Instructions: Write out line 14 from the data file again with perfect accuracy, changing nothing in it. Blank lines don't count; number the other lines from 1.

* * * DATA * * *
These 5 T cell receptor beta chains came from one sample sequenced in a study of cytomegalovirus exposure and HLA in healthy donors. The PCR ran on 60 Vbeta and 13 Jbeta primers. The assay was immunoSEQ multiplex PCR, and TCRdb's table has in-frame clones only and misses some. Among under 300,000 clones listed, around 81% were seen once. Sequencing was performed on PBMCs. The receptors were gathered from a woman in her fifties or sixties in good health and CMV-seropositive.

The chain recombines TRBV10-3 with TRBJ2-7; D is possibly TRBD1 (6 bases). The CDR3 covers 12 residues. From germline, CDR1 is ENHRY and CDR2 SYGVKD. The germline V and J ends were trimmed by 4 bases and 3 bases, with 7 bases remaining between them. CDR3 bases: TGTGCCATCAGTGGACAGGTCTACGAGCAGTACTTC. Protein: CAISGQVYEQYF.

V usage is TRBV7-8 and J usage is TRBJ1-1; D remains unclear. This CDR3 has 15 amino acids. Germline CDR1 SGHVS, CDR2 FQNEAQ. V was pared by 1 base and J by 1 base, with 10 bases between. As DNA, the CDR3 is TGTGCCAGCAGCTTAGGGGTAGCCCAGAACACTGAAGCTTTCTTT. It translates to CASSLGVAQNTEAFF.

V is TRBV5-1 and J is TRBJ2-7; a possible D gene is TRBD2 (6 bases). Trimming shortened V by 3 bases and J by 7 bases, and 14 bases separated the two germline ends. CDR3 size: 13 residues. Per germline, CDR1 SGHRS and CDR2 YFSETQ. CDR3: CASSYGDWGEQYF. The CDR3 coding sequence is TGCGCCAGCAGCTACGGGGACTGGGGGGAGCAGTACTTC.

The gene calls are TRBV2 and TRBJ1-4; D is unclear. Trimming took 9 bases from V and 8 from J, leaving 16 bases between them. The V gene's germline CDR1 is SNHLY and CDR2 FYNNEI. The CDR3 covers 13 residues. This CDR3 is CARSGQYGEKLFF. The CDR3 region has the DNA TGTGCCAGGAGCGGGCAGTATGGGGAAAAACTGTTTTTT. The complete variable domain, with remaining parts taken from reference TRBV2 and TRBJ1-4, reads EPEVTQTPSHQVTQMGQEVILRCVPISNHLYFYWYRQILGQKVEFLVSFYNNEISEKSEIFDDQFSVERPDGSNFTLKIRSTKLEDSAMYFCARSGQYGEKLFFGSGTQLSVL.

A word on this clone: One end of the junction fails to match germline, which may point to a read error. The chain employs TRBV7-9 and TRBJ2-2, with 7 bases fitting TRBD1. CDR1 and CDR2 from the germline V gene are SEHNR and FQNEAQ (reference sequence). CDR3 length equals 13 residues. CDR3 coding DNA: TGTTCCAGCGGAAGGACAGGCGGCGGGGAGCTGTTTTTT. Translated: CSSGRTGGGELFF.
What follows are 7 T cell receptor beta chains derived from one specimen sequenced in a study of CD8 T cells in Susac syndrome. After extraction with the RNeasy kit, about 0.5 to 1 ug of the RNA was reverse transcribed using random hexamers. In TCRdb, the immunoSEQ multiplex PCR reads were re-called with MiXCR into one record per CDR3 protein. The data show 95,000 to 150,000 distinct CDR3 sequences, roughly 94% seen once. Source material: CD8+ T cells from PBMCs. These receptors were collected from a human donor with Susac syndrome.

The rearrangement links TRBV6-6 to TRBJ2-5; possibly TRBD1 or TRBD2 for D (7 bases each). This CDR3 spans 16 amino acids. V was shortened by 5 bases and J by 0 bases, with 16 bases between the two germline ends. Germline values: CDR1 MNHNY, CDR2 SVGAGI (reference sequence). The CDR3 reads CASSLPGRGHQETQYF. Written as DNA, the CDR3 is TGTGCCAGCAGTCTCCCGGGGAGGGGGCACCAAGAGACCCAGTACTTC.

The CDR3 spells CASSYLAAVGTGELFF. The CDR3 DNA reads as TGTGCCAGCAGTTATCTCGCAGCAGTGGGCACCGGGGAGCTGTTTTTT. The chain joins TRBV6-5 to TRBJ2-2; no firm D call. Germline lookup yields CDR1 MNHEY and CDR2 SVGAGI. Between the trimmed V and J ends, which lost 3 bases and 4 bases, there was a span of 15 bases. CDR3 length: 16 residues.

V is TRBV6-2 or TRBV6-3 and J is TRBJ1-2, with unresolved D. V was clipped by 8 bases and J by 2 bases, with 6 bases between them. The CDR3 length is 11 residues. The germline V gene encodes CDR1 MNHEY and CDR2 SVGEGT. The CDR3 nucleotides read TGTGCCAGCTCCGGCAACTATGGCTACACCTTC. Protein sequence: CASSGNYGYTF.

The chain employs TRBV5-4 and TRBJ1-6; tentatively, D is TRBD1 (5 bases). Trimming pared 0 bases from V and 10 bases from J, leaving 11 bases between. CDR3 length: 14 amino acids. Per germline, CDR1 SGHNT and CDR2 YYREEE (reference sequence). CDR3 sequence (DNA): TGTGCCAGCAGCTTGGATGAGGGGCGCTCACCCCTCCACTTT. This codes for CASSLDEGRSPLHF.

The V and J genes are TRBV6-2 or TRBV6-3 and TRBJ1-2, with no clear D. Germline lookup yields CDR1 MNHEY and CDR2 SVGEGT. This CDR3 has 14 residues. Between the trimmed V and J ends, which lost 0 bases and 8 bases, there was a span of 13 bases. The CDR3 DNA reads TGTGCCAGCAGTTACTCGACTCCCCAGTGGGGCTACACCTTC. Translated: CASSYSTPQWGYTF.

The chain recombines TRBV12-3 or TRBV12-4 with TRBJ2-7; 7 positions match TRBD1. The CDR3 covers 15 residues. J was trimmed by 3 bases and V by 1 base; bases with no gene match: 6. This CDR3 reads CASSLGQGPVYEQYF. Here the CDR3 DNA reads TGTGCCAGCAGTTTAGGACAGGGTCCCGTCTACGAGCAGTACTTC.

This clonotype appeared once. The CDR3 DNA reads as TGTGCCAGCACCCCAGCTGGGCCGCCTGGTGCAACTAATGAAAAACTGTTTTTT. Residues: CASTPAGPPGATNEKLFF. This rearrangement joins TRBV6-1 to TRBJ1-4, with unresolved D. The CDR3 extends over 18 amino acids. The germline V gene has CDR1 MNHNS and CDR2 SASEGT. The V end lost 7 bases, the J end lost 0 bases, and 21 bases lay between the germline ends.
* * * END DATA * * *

This clonotype appeared once. The CDR3 DNA reads as TGTGCCAGCACCCCAGCTGGGCCGCCTGGTGCAACTAATGAAAAACTGTTTTTT. Residues: CASTPAGPPGATNEKLFF. This rearrangement joins TRBV6-1 to TRBJ1-4, with unresolved D. The CDR3 extends over 18 amino acids. The germline V gene has CDR1 MNHNS and CDR2 SASEGT. The V end lost 7 bases, the J end lost 0 bases, and 21 bases lay between the germline ends.